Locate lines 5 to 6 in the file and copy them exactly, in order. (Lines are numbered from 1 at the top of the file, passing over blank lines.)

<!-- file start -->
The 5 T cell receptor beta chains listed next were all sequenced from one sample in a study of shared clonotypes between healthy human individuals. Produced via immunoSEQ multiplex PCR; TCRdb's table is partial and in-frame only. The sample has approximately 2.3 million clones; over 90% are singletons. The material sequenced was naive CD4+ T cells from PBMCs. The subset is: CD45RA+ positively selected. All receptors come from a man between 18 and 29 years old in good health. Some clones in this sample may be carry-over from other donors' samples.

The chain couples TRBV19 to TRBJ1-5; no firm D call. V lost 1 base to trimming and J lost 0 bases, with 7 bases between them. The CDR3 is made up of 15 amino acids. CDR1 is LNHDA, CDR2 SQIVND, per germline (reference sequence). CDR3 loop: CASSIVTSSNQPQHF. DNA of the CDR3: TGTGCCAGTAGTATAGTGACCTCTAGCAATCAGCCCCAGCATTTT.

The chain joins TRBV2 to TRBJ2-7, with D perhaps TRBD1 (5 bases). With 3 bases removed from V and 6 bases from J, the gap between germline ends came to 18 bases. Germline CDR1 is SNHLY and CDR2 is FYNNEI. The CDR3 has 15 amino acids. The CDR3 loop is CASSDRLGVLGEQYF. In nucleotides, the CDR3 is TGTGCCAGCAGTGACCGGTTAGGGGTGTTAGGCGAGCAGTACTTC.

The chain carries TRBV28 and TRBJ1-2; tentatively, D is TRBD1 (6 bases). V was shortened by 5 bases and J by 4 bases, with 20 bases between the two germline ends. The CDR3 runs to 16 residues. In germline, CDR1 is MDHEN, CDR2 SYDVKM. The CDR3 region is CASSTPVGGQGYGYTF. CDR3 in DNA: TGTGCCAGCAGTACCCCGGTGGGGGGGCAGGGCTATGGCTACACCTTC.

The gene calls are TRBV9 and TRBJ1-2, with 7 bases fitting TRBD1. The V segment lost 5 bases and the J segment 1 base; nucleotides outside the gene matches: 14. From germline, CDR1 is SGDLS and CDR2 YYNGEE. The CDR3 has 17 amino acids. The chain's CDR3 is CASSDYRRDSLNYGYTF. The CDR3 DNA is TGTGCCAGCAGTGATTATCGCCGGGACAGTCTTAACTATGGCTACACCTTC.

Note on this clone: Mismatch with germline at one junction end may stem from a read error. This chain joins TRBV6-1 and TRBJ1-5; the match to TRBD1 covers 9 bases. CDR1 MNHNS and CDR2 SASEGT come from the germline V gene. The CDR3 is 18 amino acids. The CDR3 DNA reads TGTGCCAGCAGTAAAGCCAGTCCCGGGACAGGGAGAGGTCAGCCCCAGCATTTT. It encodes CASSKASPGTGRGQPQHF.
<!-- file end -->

The gene calls are TRBV9 and TRBJ1-2, with 7 bases fitting TRBD1. The V segment lost 5 bases and the J segment 1 base; nucleotides outside the gene matches: 14. From germline, CDR1 is SGDLS and CDR2 YYNGEE. The CDR3 has 17 amino acids. The chain's CDR3 is CASSDYRRDSLNYGYTF. The CDR3 DNA is TGTGCCAGCAGTGATTATCGCCGGGACAGTCTTAACTATGGCTACACCTTC.

Note on this clone: Mismatch with germline at one junction end may stem from a read error. This chain joins TRBV6-1 and TRBJ1-5; the match to TRBD1 covers 9 bases. CDR1 MNHNS and CDR2 SASEGT come from the germline V gene. The CDR3 is 18 amino acids. The CDR3 DNA reads TGTGCCAGCAGTAAAGCCAGTCCCGGGACAGGGAGAGGTCAGCCCCAGCATTTT. It encodes CASSKASPGTGRGQPQHF.